January 15th, 2021: Rock Pigeons (10+), Common Merganser (2), Common Goldeneye (6), Turkey Vulture (2), Red Tailed Hawk (2), Raven
January 16th, 2021: American Kestrel (First one!), Red Tailed Hawk (2), Turkey Vulture (4), Rock Pigeon (10+)
January 17th, 2021: Red Shouldered Hawk (First one!), Western Bluebird (4)
January 18th, 2021: White Crowned Sparrow (4), Mourning Dove (6)
January 19th, 2021: Western Fence Lizard, Desert Cottontail, Small brown bird with some yellow on shoulder
January 20th, 2021: Starlings (Massive Flock, hundreds) California Quail (6), Western Meadowlark (4), Red Tailed Hawk
January 21st, 2021: White Tailed Kite (2), Red Tailed Hawk, Red Shouldered Hawk, European Starling, Common Goldeneye (2), Turkey Vulture (3), White Crowned Sparrow (10+), Western Bluebird, House Finch, Western Meadowlark (3), Rock Pigeons (20+), Small brown bird with some yellow on shoulder
January 22nd, 2021: White Crowned Sparrow (2), Anna’s Hummingbird, Unidentified Hawk on Telephone Poles (4), Scrub Jay (2)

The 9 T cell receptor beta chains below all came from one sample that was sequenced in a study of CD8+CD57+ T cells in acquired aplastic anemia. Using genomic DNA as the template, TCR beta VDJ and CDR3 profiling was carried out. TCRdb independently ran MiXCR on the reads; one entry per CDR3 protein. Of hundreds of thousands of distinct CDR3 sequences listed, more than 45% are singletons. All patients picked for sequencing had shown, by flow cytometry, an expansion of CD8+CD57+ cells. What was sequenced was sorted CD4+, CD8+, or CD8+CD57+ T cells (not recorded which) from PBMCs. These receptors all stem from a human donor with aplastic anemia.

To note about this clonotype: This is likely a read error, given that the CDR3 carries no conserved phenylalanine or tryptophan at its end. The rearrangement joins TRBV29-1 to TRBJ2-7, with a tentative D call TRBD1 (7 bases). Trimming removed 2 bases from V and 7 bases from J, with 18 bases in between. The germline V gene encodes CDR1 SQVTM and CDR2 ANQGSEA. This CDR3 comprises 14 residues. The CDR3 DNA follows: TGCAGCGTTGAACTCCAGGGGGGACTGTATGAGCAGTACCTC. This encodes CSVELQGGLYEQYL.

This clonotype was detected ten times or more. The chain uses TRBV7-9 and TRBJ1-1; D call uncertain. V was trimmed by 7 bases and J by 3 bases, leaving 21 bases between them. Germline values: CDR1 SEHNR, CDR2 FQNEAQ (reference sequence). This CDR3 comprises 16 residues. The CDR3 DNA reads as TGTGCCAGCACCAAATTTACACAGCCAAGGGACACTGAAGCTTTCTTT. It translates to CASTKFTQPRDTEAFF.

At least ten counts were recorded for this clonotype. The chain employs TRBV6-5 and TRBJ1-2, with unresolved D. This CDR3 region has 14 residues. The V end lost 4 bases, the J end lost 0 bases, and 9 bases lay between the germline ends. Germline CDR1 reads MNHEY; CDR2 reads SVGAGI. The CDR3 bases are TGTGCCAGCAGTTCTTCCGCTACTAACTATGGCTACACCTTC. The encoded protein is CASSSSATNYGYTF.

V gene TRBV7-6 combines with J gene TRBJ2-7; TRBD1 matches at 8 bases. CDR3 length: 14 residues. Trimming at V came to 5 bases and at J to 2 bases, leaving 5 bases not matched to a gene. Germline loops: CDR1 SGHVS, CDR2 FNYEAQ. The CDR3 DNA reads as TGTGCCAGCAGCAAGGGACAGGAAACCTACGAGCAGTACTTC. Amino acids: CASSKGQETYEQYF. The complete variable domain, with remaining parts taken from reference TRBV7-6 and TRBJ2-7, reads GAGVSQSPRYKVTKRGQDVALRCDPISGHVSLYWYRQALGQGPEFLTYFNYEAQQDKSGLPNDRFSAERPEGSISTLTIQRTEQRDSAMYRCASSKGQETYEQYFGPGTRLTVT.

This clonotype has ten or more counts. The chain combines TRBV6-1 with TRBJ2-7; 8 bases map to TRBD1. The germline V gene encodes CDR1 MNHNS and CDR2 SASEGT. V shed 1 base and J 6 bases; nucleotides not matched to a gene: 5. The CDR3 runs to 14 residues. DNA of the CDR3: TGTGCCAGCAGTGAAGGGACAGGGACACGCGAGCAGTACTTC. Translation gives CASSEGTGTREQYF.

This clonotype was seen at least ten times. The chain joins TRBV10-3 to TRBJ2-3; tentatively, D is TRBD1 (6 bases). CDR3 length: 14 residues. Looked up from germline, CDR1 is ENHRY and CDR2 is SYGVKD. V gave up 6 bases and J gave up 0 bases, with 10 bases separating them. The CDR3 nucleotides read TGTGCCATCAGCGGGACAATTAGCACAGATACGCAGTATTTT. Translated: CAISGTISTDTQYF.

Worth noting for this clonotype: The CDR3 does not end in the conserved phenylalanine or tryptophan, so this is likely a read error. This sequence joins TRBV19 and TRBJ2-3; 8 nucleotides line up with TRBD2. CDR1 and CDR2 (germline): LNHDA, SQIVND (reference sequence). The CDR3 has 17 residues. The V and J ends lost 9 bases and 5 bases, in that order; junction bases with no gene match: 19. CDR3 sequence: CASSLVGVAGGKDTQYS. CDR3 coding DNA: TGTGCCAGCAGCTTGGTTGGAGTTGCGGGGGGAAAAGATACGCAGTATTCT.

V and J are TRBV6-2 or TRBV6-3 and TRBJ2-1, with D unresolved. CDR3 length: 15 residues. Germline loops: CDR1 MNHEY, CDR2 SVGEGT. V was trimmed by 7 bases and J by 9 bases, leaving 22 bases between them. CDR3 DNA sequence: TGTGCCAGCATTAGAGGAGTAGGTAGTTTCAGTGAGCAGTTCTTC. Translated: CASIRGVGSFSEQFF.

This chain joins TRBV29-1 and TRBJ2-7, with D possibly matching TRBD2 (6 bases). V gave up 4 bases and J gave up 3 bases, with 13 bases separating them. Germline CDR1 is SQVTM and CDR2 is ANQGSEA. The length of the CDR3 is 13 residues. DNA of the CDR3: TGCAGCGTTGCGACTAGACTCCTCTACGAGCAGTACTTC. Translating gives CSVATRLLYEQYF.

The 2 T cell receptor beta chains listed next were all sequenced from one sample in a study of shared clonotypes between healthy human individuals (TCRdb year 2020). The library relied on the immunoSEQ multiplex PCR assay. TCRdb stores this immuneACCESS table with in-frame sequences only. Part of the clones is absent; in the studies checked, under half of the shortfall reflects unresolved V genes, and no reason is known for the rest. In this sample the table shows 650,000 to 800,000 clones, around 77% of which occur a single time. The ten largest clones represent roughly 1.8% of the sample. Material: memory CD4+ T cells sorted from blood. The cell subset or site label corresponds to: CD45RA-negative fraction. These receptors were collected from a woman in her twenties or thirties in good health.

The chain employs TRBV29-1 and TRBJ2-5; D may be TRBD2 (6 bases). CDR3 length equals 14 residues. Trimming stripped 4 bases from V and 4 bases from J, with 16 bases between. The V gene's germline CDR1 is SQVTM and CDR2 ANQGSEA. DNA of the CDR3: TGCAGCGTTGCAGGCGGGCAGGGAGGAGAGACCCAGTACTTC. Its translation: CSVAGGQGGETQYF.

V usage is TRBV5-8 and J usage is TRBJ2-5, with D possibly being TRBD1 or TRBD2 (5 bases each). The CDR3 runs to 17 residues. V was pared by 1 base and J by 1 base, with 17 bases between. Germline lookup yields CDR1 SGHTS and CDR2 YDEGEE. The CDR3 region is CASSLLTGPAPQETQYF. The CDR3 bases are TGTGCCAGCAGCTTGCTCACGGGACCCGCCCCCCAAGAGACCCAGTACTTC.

January 23rd, 2021: Western Bluebird (2), Northern Flicker, Mourning Dove (3), Turkey Vulture
January 24th, 2021: Red Breasted Sapsucker, Red Tailed Hawk, European Starling, White Tailed Kite (2), Scrub Jay (2), Golden Crowned Sparrow (6), White Crowned Sparrow (4), Turkey Vultures (4), Mourning Dove (5)
January 25th, 2021: Brewer’s Blackbird (4+), European Starling (20+), Scrub Jay, Kestrel, Common Goldeneye (6), Double Crested Cormorant, White Tailed Kite (2)
January 26th, 2021: Scrub Jay, White Crowned Sparrow
January 27th, 2021: Anna’s Hummingbird (2), Unidentified Gulls (10+)
January 28th, 2021: White Crowned Sparrow (2), American Robin, Anna’s Hummingbird
January 29th, 2021: Northern Mockingbird, California Quail (7), White Crowned Sparrow (4), Turkey Vulture (5), European Starling (4), Common Goldeneye (4), Double Crested Cormorant (7), Red Shouldered Hawk, Burrowing Owl (First one!), Desert Cottontail, Black Tailed Jackrabbit (4), Bushtit (8+)
January 30th, 2021: White Tailed Kite, Red Shouldered Hawk, Red Tailed Hawk, European Starling (4), American Robin (2), Desert Cottontail, Turkey Vulture (2)
January 31st, 2021: Northern Mockingburd, White Crowned Sparrows (2), Turkey Vulture, Desert Cottontail (2), Mourning Dove (3), Dark Eyed Junco (4), Kestrel, European Starlings (20+)
The Nature Journal Species List